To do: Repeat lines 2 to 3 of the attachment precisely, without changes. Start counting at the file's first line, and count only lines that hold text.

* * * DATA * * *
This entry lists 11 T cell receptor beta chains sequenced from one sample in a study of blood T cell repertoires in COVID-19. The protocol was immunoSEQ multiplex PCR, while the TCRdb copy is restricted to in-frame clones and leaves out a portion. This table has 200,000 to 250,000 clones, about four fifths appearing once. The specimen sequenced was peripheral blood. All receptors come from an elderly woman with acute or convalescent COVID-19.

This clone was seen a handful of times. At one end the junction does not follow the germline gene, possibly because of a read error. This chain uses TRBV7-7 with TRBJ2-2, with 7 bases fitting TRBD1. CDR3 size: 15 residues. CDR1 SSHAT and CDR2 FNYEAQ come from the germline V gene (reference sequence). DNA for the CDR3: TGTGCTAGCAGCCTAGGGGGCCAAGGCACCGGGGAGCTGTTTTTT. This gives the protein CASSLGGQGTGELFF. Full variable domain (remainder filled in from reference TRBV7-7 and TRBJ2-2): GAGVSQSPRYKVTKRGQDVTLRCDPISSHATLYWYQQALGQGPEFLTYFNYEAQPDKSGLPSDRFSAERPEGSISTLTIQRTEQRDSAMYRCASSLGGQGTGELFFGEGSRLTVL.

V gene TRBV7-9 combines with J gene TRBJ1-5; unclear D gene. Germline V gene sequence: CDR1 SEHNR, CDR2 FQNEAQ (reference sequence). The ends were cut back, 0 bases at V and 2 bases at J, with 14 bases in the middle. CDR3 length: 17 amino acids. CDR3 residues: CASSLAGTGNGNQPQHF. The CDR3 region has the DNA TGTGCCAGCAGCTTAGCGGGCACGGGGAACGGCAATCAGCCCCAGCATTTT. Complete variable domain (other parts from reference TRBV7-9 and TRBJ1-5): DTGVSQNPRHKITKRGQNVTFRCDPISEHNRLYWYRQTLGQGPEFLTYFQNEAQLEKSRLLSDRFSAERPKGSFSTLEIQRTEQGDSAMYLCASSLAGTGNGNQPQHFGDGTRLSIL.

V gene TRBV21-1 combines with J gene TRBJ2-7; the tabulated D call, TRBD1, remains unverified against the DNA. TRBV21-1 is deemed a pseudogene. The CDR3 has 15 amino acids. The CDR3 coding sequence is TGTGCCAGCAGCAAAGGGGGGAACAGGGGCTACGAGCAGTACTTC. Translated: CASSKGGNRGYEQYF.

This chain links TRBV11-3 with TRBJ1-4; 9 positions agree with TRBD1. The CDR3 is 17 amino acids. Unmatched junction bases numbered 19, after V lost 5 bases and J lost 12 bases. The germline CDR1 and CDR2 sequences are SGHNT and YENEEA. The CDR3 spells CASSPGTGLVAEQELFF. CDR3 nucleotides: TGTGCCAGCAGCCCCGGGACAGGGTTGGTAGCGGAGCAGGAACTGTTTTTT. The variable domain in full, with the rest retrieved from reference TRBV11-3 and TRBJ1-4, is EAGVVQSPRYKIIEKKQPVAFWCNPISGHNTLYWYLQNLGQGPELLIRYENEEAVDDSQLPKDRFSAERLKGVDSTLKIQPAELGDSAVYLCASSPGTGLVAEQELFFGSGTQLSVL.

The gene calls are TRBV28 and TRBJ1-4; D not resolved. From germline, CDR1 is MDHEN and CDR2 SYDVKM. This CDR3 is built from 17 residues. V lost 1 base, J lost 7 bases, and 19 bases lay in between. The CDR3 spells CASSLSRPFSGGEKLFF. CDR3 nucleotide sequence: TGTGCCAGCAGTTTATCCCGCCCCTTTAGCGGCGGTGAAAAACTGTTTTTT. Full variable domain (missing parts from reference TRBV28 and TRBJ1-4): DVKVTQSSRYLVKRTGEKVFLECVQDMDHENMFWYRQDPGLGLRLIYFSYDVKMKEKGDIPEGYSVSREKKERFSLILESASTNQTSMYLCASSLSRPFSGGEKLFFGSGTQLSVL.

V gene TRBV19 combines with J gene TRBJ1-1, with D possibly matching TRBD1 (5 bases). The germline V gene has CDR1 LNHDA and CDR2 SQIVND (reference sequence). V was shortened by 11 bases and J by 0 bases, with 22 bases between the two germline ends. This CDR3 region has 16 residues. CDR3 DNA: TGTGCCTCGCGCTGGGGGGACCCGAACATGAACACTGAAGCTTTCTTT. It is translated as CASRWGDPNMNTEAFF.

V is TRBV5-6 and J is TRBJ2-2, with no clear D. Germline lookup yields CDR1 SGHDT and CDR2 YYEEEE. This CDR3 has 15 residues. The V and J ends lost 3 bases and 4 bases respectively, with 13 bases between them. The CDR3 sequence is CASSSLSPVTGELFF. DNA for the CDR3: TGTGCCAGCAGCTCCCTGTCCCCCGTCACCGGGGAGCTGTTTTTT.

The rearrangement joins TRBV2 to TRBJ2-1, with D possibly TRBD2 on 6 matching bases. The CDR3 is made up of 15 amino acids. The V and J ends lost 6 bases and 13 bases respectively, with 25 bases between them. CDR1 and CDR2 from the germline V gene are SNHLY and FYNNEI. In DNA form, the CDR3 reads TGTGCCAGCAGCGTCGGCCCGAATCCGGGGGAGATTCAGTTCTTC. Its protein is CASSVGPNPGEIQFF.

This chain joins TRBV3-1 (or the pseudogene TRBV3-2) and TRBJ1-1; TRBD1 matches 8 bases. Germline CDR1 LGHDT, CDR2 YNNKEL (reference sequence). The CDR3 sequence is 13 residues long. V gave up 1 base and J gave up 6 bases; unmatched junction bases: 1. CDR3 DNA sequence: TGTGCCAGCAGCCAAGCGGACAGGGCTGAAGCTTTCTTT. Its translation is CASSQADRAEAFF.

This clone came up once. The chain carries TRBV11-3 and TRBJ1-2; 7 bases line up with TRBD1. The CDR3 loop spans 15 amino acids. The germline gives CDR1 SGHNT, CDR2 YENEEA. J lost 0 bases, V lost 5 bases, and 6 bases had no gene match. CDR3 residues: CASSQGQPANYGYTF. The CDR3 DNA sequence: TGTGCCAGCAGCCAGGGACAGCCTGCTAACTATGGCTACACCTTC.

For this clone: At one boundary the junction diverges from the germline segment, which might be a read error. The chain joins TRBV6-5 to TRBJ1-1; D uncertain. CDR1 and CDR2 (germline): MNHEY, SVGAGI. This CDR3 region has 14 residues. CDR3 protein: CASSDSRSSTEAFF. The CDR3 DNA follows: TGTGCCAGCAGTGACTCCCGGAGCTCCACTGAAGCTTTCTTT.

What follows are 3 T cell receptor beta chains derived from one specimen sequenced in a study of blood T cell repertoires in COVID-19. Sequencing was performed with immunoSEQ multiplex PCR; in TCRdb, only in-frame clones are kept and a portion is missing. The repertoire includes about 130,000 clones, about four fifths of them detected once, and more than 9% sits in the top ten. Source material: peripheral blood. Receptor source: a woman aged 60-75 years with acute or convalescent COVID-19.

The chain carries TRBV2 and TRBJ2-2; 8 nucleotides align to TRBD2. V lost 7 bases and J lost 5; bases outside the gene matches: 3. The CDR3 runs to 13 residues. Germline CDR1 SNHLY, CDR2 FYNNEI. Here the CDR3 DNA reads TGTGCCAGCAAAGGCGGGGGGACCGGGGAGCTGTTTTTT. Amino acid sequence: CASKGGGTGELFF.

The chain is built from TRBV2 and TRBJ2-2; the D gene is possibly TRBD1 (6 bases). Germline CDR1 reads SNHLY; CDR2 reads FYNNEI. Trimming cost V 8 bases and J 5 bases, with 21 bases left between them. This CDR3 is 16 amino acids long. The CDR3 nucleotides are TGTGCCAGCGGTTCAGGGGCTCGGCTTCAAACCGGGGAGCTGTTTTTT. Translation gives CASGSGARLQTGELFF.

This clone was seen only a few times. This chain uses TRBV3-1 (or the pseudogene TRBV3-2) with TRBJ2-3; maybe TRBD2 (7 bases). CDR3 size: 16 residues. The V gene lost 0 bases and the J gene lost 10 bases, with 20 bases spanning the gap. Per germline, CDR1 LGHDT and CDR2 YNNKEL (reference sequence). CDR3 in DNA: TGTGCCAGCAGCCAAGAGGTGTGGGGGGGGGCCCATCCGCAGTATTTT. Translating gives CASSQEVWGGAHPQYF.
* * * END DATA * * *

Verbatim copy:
This clone was seen a handful of times. At one end the junction does not follow the germline gene, possibly because of a read error. This chain uses TRBV7-7 with TRBJ2-2, with 7 bases fitting TRBD1. CDR3 size: 15 residues. CDR1 SSHAT and CDR2 FNYEAQ come from the germline V gene (reference sequence). DNA for the CDR3: TGTGCTAGCAGCCTAGGGGGCCAAGGCACCGGGGAGCTGTTTTTT. This gives the protein CASSLGGQGTGELFF. Full variable domain (remainder filled in from reference TRBV7-7 and TRBJ2-2): GAGVSQSPRYKVTKRGQDVTLRCDPISSHATLYWYQQALGQGPEFLTYFNYEAQPDKSGLPSDRFSAERPEGSISTLTIQRTEQRDSAMYRCASSLGGQGTGELFFGEGSRLTVL.

V gene TRBV7-9 combines with J gene TRBJ1-5; unclear D gene. Germline V gene sequence: CDR1 SEHNR, CDR2 FQNEAQ (reference sequence). The ends were cut back, 0 bases at V and 2 bases at J, with 14 bases in the middle. CDR3 length: 17 amino acids. CDR3 residues: CASSLAGTGNGNQPQHF. The CDR3 region has the DNA TGTGCCAGCAGCTTAGCGGGCACGGGGAACGGCAATCAGCCCCAGCATTTT. Complete variable domain (other parts from reference TRBV7-9 and TRBJ1-5): DTGVSQNPRHKITKRGQNVTFRCDPISEHNRLYWYRQTLGQGPEFLTYFQNEAQLEKSRLLSDRFSAERPKGSFSTLEIQRTEQGDSAMYLCASSLAGTGNGNQPQHFGDGTRLSIL.